Author Archives: Paul Mero

SB54 Suit, New Candidate Requirements

Sen. Todd Weiler, GOP Chair James Evans and Paul Mero discuss SB54 suit, new candidate requirements Podcast – Duration: 54:49

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Can libertarians govern?

Cache GOP Lincoln Dinner recap podcast — Duration 54:48

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Border Security

James O’Keefe is known for his short films exposing liberal hypocrisy and corruption. His most famous film was an undercover recording of corruption inside the offices of the Association of Community Organizations for Reform Now (ACORN). O’Keefe’s revealing video footage resulted in ACORN shutting down its operations.

His latest video shows O’Keefe crossing the U.S./Mexico border unmolested by U.S. border patrol. He did it twice – the second time dressed in army fatigues and wearing a Halloween mask of Osama Bin Laden. His point was to show how unprotected our southern border really is. read more

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Bishop Wester and Medicaid Expansion

6/23/2014

Recently, Utah’s Catholic Bishop John C. Wester released a statement arguing for Medicaid expansion, specifically calling on the Utah Legislature to accept Governor Gary Herbert’s Medicaid expansion plan. His words were direct and, at times, sharp. Bishop Wester’s moral defense of Utah’s poor and needy was on display. I like how he speaks. I appreciate a moral defense of anything. For me, there is no argument more important than a moral argument.

That said, I disagree with his endorsement of Medicaid expansion – and I disagree on moral grounds as well as a matter of good government. read more

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Brendan Eich

Here is a name you won’t soon forget: Brendan Eich. Like so many other success stories out of Silicon Valley, Brendan Eich is a computer programmer who struck it big. He created a popular web browser language called JavaScript. In 1988, Eich co-founded a tech project that turned into the Mozilla Corporation that owns the web browser Firefox. Mozilla named him its new CEO on March 24 where he remained for eleven days when he unceremoniously resigned his position on April 3.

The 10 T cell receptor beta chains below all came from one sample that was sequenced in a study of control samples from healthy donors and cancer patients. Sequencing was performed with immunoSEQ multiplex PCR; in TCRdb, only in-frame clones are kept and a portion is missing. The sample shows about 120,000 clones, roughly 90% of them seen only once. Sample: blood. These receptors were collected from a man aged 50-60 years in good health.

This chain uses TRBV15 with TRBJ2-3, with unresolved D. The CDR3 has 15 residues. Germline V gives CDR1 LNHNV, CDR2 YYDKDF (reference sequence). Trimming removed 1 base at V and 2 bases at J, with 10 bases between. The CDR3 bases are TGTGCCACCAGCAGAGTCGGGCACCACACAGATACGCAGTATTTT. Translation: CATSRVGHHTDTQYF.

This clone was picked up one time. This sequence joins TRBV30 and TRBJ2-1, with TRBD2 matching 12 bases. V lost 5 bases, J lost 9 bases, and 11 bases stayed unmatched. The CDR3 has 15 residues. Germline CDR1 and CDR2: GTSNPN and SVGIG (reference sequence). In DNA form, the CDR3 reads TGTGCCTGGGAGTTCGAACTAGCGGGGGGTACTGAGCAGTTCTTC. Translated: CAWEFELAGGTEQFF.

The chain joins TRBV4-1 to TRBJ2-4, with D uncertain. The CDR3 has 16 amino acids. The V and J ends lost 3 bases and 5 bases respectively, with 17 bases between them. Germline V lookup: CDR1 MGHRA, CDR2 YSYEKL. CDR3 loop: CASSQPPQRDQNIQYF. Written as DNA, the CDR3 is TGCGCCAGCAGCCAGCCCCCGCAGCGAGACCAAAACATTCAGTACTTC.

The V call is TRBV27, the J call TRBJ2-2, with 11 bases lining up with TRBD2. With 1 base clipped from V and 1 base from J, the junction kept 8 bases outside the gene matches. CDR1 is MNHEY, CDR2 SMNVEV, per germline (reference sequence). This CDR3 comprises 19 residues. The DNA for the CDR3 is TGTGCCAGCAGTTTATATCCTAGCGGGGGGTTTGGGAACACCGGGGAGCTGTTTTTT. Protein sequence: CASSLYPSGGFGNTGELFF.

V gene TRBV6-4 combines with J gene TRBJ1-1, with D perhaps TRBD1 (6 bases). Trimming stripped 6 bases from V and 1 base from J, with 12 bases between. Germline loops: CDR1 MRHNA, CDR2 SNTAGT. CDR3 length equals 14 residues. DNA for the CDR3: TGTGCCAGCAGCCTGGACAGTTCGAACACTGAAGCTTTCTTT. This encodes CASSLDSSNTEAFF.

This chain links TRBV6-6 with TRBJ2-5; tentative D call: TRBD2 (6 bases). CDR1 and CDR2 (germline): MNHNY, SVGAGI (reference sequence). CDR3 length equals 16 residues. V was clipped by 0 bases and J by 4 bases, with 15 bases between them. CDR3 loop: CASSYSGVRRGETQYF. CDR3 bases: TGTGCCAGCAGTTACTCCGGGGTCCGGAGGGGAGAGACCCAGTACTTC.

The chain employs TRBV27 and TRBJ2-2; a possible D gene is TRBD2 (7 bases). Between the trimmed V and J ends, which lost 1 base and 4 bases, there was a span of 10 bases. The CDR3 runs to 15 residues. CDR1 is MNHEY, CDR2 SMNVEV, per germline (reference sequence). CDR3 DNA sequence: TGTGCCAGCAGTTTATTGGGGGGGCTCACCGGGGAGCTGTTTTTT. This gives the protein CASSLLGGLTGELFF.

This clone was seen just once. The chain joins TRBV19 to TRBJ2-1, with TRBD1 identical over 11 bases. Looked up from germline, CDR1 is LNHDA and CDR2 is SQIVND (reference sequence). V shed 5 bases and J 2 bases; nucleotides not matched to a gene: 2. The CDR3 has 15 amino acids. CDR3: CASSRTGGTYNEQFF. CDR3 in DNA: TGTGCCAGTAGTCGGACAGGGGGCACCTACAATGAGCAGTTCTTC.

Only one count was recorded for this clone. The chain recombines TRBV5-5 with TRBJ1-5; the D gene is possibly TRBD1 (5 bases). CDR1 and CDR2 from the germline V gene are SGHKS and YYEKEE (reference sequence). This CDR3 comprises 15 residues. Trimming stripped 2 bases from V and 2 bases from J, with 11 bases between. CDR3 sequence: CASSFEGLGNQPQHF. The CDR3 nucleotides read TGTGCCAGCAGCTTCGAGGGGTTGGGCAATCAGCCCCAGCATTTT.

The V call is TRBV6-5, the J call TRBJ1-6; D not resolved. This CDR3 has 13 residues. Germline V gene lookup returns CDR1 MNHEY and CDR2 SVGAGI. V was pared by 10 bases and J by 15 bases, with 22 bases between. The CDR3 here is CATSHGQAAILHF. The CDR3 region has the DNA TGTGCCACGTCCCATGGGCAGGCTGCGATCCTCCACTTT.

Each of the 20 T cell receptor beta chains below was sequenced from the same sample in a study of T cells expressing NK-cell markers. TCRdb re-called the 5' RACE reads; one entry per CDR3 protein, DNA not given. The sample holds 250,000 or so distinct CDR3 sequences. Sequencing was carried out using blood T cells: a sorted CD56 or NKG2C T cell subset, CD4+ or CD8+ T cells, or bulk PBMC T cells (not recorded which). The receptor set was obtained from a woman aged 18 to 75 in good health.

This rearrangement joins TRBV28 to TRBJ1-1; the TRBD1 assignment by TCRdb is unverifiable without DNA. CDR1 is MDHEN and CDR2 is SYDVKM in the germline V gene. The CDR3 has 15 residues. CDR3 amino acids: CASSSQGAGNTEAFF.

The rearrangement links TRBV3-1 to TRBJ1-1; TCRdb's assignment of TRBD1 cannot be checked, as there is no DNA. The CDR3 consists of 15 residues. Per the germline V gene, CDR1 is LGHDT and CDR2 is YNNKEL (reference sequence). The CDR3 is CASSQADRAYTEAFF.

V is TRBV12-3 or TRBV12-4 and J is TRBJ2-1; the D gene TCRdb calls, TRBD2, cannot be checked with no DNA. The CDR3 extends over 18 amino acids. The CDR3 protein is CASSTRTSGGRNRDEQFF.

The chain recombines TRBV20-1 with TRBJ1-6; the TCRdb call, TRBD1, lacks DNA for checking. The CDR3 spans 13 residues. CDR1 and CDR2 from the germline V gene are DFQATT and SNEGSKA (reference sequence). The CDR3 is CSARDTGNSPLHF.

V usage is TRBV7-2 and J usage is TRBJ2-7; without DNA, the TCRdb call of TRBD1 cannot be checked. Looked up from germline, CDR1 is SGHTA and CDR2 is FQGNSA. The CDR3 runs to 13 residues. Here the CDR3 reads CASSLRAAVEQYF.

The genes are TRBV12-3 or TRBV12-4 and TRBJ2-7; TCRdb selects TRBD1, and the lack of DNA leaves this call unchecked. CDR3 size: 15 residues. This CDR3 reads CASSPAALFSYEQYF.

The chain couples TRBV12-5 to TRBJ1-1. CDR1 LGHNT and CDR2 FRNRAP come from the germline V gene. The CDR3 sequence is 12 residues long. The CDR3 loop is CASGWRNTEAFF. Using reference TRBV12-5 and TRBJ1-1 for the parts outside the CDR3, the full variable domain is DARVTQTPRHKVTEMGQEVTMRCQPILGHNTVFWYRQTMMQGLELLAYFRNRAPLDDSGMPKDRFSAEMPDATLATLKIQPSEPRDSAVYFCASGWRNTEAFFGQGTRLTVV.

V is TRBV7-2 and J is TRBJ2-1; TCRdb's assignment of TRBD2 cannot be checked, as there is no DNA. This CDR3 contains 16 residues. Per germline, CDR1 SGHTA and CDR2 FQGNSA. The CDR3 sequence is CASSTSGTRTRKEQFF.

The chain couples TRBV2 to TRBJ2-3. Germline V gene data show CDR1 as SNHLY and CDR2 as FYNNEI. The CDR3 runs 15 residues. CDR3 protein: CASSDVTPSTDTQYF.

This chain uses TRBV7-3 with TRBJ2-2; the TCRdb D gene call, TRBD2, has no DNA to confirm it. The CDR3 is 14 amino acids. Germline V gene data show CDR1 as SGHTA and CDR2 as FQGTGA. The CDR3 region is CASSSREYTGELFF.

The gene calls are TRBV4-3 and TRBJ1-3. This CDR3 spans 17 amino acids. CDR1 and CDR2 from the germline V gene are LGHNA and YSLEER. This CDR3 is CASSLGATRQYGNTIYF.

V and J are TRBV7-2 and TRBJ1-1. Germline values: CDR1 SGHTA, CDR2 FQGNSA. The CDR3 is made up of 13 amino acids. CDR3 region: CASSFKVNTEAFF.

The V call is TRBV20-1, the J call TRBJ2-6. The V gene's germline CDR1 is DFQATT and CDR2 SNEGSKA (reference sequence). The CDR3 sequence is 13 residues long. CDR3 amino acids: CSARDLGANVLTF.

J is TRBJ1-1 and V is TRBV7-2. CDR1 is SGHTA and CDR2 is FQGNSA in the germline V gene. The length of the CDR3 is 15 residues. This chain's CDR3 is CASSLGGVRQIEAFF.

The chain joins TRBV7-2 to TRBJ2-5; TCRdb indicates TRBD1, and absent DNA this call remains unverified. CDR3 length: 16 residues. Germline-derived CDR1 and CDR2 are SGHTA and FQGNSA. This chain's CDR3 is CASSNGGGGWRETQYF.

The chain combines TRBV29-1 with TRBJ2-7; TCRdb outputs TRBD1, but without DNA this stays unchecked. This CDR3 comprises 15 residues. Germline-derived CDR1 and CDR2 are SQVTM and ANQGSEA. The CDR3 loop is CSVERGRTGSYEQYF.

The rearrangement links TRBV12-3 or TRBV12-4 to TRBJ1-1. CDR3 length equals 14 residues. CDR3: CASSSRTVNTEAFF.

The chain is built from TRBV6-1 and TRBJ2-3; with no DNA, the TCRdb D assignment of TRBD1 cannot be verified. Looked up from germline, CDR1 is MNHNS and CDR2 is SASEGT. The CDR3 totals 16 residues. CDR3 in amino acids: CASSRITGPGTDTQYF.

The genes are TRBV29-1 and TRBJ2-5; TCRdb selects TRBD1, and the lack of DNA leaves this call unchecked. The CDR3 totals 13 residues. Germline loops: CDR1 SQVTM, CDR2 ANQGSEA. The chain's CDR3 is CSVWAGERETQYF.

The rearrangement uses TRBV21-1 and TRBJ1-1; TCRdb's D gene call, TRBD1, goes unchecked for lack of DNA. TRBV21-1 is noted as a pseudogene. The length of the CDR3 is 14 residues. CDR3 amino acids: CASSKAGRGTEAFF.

After two decades of brilliant work inside a corporation he built, what sort of scandal must have befallen Brendan Eich to get him to resign his post in only eleven days? What caused him to resign his prestigious job is that six years ago he donated $1,000 to Proposition 8 in California – and, for that high crime, homosexual activists drove him from office. In his resignation letter, Eich said, “Under the present circumstance, I cannot be an effective leader.” read more

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10th Anniversary of Transcend Series

Ten years ago this month Sutherland Institute finalized plans for a very unique project in Utah politics. It was ten years ago that we created our Transcend Series. Hundreds of elected officials and community leaders have spent the better part of a full day, once a month, for nine months to gain context, perspective and introspection about their role as decision makers.